According to wiki the ancient Jews that mixed with the natives were known as the "black Jews". The sephardim that came later on and settled in their own enclosures were called "pardesi(foreign) Jews". Most have moved to Israel during the dawn of the Zionist movement. There are only about 10 of them confirmed to live in Kerala today.

09-05-2015, 03:27 PM

The Jewish quarters of Mattancherry, the area around the Paradesi Synagogue (1568) was once the centre of the White Jews or Cochin Jews, who are said to have settled here after fleeing persecution. Today, there are just nine surviving members of the community, all of them over the age of 75, except one.

Jew Town once flourished with trade, Hebrew culture and prayer. Today, it has given way to a row of antique shops and a thriving spice market. As a quorum of 10 male members is required for prayer service at the synagogue, the dwindling community had to acquire the services of a rabbi from Israel. Most of them have relatives in Israel.

They speak fluent Malayalam and follow their customs and rituals diligently. The stories they like telling are about the old times, when there were large community weddings, when Hanukkah, Passover, Yom Kippur, and Jewish New Year were all observed in full regalia, when the women dressed in traditional finery and made traditional food, and when they could buy kosher meat from a Jewish butcher.

Jew Street has witnessed those times. Today, you can find them looking, almost in puzzlement, out of their windows on the crowded and tourist-packed street below. The city has changed as they look out at a space that was once their cradle and hear the old clock in the tower ring out, marking time.

FWIW, there story of origin is very similar to the one told by one of the component clans in our caste.

The origin of the Cochin Jews, who settled on the southwest coast of India, and of the Baghdadi Jews—the misleading name for the Jews who came from different parts of the Middle East to Bombay and Calcutta—is within historical memory. That of the Bene Israel is lost in the mists of legend. Some 1,600 years ago, so tradition has it (a tradition curiously like that of the Chitpavan Brahmin Hindus), a ship was wrecked off the Konkan coast of India. There were fourteen survivors—conveniently divided into seven men and seven women—who managed to reach the coastal village of Navgaon, some twenty-six miles south of Bombay. Those of the drowned who were washed ashore were buried by the survivors in unmarked mounds. Their possessions sank. The survivors settled down in villages along the coast where the local people, who were Hindus, accepted them as long as they did not slaughter cows (here the legend resembles that of the arrival of the Parsees). The local crop was sesame seed (til) and the Jews became the traditional oil pressers of the region. Because they did not work their presses on a Saturday, they came to be known as Shanwar-telis (Saturday oilmen). When one David Rahabi, a Jew, visited the Konkan coast in the year AD 1000 (or possibly 1400, or even 1600) he found that the community called itself Bene Israel, Children of Israel, and not only observed the Sabbath but at every ceremony pronounced the Shema, a prayer that consisted of just one verse, Deuteronomy 6:4, before others were added to the temple service; they circumcised their male infants on the eighth day after birth and abstained from eating fish without fins or scales (Leviticus 11:9 and 11:10).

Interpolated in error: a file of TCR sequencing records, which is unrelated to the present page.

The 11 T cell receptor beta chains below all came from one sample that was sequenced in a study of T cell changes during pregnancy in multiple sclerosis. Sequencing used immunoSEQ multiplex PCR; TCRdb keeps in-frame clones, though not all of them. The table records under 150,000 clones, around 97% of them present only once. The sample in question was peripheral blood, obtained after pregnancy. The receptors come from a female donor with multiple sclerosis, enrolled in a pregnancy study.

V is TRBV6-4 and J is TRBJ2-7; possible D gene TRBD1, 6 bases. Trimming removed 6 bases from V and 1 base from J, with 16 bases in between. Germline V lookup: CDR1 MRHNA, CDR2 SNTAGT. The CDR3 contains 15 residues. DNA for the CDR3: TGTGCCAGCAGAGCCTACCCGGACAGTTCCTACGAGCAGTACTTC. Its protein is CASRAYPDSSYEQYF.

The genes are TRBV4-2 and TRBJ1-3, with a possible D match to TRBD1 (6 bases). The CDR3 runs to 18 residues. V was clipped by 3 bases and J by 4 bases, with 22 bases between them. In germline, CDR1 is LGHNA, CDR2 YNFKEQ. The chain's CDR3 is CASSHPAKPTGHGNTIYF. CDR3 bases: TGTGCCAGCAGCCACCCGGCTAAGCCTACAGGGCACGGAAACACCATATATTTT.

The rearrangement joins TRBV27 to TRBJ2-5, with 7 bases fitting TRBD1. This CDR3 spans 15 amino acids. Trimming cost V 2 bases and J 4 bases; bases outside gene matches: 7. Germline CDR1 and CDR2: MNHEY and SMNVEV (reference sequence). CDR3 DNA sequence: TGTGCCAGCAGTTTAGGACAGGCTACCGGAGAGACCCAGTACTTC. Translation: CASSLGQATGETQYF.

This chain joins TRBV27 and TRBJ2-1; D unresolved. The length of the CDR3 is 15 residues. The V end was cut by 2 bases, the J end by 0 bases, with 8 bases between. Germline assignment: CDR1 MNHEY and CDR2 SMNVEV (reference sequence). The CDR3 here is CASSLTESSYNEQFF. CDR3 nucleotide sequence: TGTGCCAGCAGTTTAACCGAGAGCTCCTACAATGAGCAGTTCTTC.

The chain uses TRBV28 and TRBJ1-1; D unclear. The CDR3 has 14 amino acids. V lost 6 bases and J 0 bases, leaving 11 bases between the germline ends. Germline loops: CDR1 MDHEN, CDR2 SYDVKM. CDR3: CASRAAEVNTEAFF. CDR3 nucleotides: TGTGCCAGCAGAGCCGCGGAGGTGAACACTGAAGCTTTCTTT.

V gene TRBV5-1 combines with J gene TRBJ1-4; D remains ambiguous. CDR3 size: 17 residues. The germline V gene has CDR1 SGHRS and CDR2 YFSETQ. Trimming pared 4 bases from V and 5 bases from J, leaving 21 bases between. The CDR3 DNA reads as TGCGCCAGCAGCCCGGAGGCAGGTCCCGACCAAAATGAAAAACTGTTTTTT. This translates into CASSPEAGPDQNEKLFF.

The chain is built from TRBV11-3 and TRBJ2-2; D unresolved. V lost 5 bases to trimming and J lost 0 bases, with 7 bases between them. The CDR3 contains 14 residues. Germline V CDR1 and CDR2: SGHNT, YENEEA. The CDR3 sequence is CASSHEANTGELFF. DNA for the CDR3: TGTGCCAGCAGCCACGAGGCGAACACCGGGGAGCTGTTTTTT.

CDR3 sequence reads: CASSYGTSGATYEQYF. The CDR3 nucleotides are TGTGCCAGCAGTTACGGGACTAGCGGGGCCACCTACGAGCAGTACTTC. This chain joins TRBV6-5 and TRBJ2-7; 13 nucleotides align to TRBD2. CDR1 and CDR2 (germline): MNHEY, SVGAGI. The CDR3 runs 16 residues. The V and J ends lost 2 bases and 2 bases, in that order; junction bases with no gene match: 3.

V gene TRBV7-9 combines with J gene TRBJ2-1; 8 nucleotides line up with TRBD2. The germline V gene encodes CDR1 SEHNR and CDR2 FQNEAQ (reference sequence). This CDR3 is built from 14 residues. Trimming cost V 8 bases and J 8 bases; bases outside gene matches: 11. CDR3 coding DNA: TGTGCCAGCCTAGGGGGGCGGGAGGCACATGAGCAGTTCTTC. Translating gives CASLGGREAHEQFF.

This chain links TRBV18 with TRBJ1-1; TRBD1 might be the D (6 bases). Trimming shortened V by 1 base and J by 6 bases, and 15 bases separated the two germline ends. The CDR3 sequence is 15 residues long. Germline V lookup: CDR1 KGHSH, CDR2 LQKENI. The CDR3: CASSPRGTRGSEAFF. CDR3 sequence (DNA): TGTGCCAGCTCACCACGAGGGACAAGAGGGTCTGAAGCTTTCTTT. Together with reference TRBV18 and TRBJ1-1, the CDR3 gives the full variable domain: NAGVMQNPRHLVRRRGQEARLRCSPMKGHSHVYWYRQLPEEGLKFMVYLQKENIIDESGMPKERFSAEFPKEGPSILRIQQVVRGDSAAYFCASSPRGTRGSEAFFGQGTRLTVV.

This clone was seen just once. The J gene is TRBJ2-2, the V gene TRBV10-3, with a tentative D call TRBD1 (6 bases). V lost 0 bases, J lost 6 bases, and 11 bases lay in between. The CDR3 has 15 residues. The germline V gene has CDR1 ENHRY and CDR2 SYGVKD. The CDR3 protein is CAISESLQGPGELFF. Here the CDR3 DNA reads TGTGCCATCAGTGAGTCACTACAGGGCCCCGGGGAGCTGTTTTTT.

This same clan mentioned above has been pointed to as having been connected to the Roopkund skeletons:

New radiocarbon tests gave a date of 850 AD, give or take 30 years.DNA evidence revealed two groups of people: a taller group showing mutations similar to those seen in Maharashtran Bramins known as the Chitpavan, and a smaller group with DNA similar to modern-day locals